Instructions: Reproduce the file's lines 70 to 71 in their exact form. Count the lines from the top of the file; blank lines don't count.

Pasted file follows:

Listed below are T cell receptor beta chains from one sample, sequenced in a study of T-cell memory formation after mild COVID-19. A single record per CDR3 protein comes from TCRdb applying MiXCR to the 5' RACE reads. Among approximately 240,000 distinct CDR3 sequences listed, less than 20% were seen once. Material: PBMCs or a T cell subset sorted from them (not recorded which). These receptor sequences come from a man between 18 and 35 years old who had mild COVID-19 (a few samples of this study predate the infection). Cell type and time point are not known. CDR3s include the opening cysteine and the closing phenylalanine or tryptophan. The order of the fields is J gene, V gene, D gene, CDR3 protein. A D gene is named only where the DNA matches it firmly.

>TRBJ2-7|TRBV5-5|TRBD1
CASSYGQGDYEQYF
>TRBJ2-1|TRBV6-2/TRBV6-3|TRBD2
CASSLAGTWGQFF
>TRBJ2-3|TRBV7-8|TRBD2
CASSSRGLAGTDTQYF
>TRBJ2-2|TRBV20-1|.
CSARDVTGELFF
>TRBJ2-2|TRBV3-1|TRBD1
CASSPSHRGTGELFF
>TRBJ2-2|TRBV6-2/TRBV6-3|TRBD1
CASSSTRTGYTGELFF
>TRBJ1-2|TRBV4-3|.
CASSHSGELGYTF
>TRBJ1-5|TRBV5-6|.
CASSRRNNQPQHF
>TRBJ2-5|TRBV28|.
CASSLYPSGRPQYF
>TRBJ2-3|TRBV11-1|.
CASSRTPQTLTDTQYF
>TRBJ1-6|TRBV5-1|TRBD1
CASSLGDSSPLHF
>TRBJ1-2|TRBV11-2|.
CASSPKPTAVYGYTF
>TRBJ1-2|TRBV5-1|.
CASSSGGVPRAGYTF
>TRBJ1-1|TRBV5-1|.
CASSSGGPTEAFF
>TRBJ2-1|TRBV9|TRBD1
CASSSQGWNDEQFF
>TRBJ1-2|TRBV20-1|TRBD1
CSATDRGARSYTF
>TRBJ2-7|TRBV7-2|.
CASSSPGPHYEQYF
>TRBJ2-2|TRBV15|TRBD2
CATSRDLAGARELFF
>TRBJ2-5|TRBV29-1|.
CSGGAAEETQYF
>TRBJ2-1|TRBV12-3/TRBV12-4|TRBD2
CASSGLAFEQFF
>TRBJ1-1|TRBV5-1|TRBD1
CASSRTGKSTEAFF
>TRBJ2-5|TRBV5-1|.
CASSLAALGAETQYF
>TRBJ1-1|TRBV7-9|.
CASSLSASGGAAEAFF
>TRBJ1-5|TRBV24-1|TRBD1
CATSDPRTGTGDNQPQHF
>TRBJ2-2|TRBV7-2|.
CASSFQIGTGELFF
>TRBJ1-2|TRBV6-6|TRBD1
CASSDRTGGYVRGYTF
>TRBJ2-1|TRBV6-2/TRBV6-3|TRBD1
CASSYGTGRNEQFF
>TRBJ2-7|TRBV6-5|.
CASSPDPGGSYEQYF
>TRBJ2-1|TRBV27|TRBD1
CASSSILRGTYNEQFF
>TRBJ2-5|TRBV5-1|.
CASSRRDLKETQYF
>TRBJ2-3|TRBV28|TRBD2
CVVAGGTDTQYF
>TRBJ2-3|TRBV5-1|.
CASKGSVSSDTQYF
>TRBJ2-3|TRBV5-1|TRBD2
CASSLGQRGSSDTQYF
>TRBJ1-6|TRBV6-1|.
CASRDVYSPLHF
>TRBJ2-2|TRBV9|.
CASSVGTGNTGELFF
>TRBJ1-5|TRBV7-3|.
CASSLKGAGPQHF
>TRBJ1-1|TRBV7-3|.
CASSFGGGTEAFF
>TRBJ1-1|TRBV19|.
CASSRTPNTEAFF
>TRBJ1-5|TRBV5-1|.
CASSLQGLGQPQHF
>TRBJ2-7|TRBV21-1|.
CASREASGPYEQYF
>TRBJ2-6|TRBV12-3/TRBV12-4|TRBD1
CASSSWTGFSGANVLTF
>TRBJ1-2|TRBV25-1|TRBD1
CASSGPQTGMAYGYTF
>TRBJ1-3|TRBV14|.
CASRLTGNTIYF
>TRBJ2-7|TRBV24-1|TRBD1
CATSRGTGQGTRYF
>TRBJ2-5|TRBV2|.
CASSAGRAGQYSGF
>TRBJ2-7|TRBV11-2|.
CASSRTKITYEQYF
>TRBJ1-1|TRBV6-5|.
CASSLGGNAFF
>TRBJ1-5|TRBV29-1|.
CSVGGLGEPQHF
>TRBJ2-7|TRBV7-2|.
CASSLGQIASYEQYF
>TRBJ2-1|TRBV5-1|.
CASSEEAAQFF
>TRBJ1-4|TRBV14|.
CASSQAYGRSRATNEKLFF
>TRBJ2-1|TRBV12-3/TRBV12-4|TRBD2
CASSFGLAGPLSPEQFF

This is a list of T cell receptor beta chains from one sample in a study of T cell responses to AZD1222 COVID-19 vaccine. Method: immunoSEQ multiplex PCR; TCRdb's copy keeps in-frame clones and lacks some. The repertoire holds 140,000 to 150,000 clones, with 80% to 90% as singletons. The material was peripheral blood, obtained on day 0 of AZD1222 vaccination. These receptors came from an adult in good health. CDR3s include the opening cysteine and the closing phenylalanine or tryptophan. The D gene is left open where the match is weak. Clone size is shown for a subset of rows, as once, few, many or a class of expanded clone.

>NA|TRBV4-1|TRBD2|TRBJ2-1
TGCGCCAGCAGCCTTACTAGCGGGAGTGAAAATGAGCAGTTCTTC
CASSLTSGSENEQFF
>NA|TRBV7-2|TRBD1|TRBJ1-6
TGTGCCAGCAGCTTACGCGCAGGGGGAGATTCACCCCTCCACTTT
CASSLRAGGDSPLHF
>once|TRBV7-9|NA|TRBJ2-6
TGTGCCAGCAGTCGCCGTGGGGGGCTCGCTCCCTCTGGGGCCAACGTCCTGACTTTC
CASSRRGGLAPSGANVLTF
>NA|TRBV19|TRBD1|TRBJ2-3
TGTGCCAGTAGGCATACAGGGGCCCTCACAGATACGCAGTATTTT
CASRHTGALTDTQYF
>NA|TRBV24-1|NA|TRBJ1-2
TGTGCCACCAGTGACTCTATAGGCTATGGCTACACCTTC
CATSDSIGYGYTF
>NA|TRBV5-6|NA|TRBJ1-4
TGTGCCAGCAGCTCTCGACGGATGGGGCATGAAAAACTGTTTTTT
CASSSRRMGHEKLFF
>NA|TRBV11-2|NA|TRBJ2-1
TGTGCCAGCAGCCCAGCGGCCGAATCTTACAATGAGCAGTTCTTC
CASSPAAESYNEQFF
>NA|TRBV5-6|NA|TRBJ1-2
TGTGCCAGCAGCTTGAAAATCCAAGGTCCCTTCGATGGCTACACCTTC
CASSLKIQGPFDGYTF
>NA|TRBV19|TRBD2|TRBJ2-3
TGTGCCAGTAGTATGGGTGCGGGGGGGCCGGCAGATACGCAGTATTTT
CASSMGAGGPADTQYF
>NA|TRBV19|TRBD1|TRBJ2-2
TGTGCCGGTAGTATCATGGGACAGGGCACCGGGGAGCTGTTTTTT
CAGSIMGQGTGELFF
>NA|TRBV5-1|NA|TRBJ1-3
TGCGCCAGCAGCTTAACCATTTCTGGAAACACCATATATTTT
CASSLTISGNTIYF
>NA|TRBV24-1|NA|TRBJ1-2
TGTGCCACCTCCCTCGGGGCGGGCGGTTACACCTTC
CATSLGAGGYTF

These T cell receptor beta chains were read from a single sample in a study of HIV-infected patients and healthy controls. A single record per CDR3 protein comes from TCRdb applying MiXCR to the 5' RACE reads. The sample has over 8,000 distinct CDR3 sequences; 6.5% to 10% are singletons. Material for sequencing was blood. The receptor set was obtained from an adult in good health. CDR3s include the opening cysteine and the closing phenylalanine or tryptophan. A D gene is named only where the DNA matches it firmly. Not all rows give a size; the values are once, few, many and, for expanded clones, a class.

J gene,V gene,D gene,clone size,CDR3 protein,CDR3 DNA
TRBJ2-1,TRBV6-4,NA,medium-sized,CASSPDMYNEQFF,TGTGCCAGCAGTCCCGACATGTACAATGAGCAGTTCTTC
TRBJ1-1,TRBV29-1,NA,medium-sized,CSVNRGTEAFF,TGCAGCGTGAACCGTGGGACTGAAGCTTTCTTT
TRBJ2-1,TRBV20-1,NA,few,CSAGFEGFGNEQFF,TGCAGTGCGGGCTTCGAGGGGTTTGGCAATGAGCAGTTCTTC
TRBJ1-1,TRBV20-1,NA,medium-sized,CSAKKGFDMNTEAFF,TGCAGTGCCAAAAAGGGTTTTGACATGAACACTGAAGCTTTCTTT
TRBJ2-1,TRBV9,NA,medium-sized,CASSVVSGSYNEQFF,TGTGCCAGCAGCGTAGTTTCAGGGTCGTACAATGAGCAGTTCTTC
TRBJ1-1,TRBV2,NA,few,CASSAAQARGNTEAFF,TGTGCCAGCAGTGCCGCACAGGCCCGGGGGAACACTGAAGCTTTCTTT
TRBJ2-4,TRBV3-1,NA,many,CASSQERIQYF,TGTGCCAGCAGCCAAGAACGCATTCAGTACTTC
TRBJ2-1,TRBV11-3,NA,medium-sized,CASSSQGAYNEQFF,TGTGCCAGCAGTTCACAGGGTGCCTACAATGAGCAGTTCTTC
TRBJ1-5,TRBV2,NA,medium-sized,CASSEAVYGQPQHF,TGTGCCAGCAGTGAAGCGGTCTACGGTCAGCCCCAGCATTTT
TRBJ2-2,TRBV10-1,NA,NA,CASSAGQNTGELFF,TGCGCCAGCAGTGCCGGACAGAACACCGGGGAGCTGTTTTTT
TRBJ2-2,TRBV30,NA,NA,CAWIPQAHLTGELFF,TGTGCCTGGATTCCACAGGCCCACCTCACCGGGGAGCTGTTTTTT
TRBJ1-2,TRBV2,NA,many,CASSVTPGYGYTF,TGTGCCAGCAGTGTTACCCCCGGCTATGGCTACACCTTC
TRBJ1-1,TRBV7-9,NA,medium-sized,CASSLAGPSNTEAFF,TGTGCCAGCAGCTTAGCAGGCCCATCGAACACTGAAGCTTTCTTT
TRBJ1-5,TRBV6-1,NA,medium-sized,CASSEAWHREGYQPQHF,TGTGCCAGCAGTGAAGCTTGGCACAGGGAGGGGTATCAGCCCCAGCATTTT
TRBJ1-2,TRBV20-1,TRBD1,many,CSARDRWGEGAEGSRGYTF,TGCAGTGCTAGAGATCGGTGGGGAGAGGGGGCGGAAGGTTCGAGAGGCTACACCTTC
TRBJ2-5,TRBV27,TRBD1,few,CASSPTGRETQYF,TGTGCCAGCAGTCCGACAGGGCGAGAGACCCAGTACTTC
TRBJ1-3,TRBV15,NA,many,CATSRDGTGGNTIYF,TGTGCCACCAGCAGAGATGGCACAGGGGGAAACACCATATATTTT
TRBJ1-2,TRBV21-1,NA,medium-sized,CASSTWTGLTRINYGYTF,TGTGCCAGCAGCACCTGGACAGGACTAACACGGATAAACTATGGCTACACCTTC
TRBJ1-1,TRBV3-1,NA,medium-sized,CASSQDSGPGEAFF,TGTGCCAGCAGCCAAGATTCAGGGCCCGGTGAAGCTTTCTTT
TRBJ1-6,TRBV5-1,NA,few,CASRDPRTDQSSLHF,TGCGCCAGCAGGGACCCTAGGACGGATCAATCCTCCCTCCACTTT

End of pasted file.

>TRBJ2-2|TRBV9|.
CASSVGTGNTGELFF